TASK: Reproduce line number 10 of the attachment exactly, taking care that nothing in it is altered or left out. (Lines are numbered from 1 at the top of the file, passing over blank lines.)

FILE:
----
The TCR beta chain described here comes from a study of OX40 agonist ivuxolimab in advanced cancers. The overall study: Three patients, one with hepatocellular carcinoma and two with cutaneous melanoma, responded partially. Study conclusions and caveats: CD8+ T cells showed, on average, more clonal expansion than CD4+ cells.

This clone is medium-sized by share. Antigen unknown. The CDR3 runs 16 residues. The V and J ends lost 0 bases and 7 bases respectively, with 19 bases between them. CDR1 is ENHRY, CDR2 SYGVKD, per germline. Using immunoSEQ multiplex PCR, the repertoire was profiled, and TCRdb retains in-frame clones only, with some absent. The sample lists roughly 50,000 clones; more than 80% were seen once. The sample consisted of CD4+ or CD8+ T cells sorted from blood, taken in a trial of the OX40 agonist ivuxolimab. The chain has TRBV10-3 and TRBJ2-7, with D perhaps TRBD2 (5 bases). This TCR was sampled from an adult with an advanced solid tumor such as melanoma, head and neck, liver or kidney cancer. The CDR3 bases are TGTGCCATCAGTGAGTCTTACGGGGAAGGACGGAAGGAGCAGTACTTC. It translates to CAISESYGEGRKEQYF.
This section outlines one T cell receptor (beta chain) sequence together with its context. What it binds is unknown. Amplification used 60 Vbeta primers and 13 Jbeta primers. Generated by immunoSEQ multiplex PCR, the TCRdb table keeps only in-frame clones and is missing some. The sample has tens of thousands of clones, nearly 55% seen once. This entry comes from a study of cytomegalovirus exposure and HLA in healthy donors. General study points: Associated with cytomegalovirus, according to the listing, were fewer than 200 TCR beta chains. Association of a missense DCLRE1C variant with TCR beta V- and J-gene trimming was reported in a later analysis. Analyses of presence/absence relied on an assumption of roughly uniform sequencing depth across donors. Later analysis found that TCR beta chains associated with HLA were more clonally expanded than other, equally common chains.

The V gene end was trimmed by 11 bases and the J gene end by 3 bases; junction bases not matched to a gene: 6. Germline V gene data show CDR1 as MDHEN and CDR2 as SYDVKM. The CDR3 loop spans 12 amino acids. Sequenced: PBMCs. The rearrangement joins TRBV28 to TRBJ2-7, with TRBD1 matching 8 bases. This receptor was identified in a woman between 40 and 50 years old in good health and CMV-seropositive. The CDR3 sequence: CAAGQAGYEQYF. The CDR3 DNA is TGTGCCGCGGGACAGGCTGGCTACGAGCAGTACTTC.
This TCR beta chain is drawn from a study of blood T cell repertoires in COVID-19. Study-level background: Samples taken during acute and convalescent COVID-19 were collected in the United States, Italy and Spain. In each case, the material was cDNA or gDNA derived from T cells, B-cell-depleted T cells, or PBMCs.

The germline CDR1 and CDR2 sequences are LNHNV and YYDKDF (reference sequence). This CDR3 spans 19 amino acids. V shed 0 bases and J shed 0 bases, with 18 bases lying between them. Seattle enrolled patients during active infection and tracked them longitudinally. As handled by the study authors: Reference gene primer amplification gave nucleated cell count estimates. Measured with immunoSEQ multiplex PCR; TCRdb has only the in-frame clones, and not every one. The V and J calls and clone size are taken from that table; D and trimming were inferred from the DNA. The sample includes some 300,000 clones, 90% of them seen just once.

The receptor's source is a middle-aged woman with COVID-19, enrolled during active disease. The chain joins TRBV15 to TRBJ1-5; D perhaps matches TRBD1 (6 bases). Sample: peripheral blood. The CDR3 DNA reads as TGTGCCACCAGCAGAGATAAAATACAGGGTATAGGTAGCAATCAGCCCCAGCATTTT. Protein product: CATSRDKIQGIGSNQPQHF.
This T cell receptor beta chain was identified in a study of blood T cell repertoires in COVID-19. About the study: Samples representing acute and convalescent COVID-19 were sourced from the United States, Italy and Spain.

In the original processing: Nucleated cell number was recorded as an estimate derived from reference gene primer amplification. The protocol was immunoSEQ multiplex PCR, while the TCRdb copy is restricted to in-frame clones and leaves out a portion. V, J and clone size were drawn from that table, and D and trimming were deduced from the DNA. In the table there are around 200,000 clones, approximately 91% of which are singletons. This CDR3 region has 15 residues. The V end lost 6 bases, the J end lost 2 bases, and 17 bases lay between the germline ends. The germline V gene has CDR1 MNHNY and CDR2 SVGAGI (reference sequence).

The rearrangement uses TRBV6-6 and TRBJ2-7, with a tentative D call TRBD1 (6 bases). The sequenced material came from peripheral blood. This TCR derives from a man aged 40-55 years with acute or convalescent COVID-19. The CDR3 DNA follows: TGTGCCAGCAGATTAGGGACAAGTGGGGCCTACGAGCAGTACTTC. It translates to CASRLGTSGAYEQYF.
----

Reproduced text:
The rearrangement uses TRBV6-6 and TRBJ2-7, with a tentative D call TRBD1 (6 bases). The sequenced material came from peripheral blood. This TCR derives from a man aged 40-55 years with acute or convalescent COVID-19. The CDR3 DNA follows: TGTGCCAGCAGATTAGGGACAAGTGGGGCCTACGAGCAGTACTTC. It translates to CASRLGTSGAYEQYF.